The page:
Acting Attorney General Monty Wilkinson rescinded the Trump era “zero tolerance” policy for immigration offenses that allowed the U.S. government to separate thousands of children from their parents in a memo sent Tuesday to federal prosecutors, reports NPR. Under the policy, adults who entered the U.S. from the Southern border were prosecuted for illegal entry. Children can’t be imprisoned with parents and other family members, so young kids were taken into federal custody — resulting in more than 3,000 children being separated from their families. Zero tolerance was criticized as a humanitarian failure. A report from the Department of Justice Office of Inspector General, released earlier this month, noted that once parents were separated from their children, there was neither a clear plan nor resources to easily reunite parents with their kids.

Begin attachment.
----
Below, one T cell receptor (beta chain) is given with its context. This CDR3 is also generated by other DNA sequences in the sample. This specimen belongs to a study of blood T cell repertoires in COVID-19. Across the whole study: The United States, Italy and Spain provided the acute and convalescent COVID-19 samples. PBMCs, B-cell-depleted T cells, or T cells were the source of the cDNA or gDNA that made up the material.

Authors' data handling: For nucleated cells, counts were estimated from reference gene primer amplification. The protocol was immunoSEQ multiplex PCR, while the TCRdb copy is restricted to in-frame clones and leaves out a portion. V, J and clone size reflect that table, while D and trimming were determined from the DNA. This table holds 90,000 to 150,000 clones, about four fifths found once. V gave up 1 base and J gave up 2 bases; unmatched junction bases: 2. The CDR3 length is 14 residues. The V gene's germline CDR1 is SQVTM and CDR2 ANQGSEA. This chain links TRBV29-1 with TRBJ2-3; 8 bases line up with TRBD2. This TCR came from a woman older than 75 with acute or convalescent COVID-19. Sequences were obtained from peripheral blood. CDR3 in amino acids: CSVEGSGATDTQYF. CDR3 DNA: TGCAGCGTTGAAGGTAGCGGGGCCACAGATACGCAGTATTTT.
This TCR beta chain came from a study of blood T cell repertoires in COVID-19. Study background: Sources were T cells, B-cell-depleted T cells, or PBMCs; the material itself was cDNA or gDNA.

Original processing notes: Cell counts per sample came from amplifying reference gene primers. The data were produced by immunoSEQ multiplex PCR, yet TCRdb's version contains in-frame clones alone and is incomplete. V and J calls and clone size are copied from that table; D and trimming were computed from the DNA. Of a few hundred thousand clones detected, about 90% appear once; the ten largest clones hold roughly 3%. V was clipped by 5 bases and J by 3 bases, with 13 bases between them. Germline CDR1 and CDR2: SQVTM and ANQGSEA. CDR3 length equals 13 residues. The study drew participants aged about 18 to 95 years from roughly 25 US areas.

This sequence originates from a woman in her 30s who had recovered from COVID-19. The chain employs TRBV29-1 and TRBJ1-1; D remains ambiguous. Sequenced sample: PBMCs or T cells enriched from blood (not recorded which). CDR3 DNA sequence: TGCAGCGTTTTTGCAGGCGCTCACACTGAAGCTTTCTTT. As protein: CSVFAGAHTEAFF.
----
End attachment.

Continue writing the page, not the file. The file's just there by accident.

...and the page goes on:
However, even as President Joe Biden continues to dismantle Trump’s most controversial immigration policies, conservative uproar has resulted in complications. In Texas, Judge Drew Tipton, a Trump appointee, granted a temporary restraining order sought by Attorney General Ken Paxton against Biden’s 100-day deportation moratorium, saying the state had demonstrated a likelihood of facing immediate harm from Biden’s pause, reports the Washington Post. The court order will be in effect for 14 days while Tipton considers a broader motion by the state for a preliminary injunction. The state’s lawsuit portends more legal challenges by Biden opponents, appealing to a judicial branch reshaped by the confirmation of hundreds of Trump appointees. Texas argued that the moratorium would place an unfair burden on the state and that the measure violated an agreement Paxton and Gov. Greg Abbott (R) had signed with Ken Cuccinelli, then acting deputy secretary of the Department of Homeland Security, less than two weeks before Biden was sworn in. The Biden administration does not recognize the agreement as legally binding.